UNH Research Digest ‒ June 2014

UNH Research Digest ‒ June 2014

Aug 06, 2014
June 2014 issue of the UNH Research Digest

The UNH Research Digest collects research news stories from across the University and provides brief summaries that showcase the breadth and depth of our research, scholarly activity, and artistic endeavors.

Preview a few of June’s stories below. Find the rest of the June Digest articles at the UNH Research Office web site: http://www.unh.edu/research/unh-research-digest.

Finally, a Mug Shot for a Crop-Killing NH Pest

Researchers at the NH Agricultural Experiment Station at UNH have identified and catalogued New Hampshire’s nearly 600 leafhoppers for the first time. Entomologist Don Chandler, a zoology professor who curates the University’s insect collection, oversaw the three-year project to assist New Hampshire farmers in distinguishing the “good” leafhoppers from the “bad” ones, some capable of devastating crops and causing millions of dollars in damage. To control crop-threatening leafhoppers, Chandler offers advice to farmers such as mowing regularly, removing red clover and mulch from under trees, or using herbicide strips to reduce the habitat of the invasive leafhoppers.




Credit: Lori Wright, NH Agricultural Experiment Station

Weight Watchers: A New Product that will Help Measure Rooftop Snow Loads

Six UNH Manchester students led by Mihaela Sabin, associate professor of computer science, and Christopher LeBlanc, assistant professor of electrical engineering, are working with civil engineering alumnus and entrepreneur Chris Dundorf '02 during the summer of 2014 to adapt his company's SnowScale ‒ a system designed to measure water content in snow loads in industrial settings—for commercial rooftop use. Based in UNH Manchester’s Engineering and Technology Laboratory, which was launched by LeBlanc, the project is funded by grants awarded by the New Hampshire Innovation Research Center and the New Hampshire EPSCoR program.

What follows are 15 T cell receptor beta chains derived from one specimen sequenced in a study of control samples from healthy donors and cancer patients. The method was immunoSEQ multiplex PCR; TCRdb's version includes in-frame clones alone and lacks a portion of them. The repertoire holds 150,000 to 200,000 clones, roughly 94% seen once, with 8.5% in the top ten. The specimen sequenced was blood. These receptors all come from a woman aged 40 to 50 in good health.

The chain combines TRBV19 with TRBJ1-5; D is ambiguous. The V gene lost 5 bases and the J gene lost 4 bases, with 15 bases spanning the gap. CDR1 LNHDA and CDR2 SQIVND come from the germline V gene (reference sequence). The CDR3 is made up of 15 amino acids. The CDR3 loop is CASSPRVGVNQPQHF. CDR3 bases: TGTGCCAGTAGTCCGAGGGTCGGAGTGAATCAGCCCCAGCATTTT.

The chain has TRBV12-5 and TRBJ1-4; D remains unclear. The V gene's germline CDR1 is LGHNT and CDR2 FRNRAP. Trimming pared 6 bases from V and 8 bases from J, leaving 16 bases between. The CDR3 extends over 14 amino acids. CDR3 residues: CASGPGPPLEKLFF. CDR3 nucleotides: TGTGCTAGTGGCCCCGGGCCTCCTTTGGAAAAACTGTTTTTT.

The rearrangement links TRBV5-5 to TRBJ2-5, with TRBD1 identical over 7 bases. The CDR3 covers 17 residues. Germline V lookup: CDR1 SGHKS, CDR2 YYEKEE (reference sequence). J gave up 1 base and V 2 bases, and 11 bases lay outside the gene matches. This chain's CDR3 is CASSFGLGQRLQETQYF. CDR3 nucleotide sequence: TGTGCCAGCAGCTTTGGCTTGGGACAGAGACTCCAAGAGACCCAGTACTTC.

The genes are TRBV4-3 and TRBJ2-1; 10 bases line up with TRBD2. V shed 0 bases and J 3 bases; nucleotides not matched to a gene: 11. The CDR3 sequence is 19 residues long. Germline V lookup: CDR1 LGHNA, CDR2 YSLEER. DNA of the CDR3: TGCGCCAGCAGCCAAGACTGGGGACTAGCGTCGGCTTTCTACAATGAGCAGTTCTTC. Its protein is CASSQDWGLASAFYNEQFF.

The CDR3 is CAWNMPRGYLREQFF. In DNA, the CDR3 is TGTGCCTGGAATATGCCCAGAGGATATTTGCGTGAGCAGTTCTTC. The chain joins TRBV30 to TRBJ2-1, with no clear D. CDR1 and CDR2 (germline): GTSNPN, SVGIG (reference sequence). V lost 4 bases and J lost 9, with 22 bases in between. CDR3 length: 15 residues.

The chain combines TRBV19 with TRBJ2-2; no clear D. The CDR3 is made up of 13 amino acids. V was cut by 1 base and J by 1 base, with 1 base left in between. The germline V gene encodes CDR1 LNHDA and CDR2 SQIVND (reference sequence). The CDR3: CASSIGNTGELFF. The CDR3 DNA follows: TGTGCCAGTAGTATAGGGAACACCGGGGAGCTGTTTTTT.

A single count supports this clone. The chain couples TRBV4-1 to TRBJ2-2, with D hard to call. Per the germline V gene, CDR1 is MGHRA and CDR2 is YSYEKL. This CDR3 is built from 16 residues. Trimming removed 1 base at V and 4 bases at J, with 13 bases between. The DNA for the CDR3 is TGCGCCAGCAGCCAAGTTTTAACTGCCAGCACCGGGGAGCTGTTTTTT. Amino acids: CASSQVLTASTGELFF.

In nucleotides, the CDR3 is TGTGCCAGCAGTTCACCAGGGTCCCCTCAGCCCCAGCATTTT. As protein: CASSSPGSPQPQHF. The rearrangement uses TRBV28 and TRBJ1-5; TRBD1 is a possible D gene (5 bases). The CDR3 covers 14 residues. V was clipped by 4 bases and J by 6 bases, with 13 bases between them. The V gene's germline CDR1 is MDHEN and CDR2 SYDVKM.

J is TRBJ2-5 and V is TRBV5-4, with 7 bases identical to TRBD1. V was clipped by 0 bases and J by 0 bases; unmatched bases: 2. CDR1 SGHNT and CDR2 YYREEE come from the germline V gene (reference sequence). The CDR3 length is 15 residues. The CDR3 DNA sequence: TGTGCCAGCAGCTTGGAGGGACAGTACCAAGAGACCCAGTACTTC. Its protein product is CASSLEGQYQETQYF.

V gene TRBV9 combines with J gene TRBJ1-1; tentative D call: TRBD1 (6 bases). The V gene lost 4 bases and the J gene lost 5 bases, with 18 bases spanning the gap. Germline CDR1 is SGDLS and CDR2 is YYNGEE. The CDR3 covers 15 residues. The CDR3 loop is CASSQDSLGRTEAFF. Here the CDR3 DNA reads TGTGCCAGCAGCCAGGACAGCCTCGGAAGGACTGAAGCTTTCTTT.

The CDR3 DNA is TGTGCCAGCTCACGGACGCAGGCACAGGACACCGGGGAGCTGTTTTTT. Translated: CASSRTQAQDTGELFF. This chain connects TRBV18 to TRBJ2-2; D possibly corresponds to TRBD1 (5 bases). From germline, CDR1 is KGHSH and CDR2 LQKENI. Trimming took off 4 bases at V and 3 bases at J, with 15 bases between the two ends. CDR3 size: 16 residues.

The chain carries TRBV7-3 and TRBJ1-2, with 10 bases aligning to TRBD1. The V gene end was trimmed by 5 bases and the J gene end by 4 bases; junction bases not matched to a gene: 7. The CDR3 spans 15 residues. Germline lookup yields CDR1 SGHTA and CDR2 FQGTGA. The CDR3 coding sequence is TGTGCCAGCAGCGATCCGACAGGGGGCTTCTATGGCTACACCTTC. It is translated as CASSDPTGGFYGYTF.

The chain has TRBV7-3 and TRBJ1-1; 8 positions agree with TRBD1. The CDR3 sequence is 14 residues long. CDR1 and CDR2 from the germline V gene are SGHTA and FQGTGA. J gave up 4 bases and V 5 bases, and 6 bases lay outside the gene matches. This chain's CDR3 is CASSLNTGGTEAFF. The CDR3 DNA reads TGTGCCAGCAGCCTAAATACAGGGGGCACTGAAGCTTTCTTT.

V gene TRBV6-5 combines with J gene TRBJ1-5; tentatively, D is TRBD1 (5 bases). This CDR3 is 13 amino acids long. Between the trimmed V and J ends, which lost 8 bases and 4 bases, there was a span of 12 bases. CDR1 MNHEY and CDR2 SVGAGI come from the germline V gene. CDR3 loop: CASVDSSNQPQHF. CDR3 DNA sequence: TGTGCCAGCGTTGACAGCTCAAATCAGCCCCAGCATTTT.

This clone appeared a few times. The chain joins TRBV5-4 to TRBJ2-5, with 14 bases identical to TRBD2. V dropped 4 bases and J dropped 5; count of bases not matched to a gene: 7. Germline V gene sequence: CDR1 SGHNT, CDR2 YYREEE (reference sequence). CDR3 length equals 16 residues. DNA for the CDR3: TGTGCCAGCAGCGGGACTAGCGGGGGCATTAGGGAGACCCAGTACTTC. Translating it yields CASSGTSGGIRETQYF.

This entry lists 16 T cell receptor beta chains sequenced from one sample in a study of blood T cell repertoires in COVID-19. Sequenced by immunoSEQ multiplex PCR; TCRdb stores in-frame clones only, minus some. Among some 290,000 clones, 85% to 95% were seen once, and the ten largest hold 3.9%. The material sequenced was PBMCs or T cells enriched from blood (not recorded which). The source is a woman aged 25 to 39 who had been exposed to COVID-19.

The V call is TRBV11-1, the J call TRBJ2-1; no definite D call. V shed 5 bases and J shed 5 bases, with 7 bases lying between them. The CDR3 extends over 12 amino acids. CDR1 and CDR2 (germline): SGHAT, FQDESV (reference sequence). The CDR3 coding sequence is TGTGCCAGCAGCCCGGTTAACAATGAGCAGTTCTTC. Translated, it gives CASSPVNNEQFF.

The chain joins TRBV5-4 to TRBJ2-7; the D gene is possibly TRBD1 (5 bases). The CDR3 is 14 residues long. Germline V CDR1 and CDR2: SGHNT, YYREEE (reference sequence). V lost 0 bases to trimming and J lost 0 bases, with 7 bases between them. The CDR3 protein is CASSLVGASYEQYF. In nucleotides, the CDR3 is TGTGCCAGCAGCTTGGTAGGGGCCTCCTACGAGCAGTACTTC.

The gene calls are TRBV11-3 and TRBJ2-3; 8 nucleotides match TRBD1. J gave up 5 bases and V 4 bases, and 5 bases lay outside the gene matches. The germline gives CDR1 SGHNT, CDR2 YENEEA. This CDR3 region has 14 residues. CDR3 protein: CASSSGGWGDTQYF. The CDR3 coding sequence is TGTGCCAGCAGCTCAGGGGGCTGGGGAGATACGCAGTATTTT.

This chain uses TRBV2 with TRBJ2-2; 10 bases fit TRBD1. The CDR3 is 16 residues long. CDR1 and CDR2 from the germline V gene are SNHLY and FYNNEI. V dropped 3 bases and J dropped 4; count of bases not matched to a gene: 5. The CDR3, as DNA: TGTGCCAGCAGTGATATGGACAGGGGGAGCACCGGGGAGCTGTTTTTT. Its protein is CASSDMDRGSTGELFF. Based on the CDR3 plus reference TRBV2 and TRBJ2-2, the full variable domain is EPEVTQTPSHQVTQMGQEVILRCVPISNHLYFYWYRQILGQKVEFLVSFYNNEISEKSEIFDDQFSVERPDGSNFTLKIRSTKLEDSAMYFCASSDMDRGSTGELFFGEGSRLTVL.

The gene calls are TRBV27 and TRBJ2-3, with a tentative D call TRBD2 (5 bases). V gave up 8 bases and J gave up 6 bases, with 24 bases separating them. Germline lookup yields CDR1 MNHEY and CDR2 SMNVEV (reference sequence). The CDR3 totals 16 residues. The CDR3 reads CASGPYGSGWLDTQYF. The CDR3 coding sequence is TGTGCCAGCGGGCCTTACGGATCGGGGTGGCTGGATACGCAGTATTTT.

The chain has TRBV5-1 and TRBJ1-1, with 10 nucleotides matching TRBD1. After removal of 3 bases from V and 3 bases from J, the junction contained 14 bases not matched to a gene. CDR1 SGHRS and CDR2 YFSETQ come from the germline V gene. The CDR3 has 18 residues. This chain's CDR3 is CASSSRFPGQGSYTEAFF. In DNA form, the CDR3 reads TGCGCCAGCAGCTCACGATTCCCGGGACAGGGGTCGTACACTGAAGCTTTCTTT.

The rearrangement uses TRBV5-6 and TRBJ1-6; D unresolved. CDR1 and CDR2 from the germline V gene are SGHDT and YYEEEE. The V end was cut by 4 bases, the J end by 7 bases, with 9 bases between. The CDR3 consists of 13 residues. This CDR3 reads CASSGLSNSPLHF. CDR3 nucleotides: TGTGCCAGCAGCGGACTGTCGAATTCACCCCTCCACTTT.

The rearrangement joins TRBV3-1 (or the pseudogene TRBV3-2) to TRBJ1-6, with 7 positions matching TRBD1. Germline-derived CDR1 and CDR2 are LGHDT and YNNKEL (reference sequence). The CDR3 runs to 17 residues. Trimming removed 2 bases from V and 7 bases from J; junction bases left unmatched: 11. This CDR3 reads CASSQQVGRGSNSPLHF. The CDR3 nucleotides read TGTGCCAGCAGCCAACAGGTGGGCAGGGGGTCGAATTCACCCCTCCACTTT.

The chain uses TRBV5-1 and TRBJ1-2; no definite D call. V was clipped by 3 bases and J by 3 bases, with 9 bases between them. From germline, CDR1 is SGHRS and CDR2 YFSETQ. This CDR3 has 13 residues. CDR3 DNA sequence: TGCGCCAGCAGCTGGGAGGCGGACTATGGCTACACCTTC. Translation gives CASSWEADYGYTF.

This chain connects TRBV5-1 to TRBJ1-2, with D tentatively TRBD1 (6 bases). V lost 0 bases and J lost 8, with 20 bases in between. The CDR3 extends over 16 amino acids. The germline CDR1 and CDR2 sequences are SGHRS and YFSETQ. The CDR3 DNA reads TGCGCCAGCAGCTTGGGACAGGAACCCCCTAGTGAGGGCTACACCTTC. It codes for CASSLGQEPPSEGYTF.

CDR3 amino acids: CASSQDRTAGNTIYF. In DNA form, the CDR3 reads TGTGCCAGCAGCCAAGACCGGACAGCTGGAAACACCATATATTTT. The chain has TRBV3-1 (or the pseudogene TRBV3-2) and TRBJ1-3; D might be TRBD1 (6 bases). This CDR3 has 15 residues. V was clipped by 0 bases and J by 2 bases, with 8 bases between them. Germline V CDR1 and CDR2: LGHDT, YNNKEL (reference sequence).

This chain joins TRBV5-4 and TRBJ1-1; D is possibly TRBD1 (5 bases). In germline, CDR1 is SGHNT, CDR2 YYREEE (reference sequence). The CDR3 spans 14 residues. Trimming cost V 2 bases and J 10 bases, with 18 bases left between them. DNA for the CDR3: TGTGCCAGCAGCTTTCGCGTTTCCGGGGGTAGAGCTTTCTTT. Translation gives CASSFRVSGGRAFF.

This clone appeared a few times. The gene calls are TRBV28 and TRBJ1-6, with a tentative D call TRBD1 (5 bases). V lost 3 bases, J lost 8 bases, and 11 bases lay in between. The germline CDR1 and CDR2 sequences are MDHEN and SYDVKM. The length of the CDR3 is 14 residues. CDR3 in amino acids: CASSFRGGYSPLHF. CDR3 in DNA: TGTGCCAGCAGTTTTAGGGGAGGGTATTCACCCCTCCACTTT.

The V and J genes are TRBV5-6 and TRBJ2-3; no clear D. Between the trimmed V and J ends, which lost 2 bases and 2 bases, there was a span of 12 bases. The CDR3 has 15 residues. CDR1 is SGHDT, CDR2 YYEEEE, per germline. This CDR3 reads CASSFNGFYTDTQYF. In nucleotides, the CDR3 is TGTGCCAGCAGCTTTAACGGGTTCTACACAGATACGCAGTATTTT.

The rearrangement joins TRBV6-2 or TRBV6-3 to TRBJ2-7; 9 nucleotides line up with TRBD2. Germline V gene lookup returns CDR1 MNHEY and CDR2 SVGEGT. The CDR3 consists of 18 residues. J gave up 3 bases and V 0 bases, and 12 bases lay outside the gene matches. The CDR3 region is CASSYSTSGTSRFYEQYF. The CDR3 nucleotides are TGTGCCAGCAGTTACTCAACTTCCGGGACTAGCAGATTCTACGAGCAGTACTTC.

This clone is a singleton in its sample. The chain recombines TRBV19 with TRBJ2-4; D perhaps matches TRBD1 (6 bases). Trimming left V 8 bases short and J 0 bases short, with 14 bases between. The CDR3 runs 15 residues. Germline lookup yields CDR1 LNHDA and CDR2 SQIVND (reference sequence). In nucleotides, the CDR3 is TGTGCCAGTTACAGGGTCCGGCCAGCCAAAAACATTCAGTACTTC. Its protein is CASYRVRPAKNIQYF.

Snow scale team at UNH Manchester

UNH engineering and computing technology students work with Chris Dundorf '02 (second from right) to create a device to help measure dangerous snow loads on rooftops.

Credit: Mike Ross

Hope on the Halfshell: The Humble Mollusk: Superhero

Ray Grizzle, research professor of zoology, and Ray Konisky '03G, marine conservation ecologist for The Nature Conservancy's Oyster Conservationist Program, are on a mission to help the declining oyster population along the Great Bay Estuary ‒ as are about 58 local "oyster sitters" who have volunteered to help. The citizen oyster program restores oyster beds by creating a layer of shells to act as a foundation for a living reef and then placing on it disease-resistant oysters that have been raised in Grizzle’s laboratory. With this head start, the mollusks will rebuild a reef, creating a giant natural water-filtering machine, helping to bring the Bay ecosystem back into balance.



Oyster bed in the Great Bay, NH

Credit: Ben Kimball


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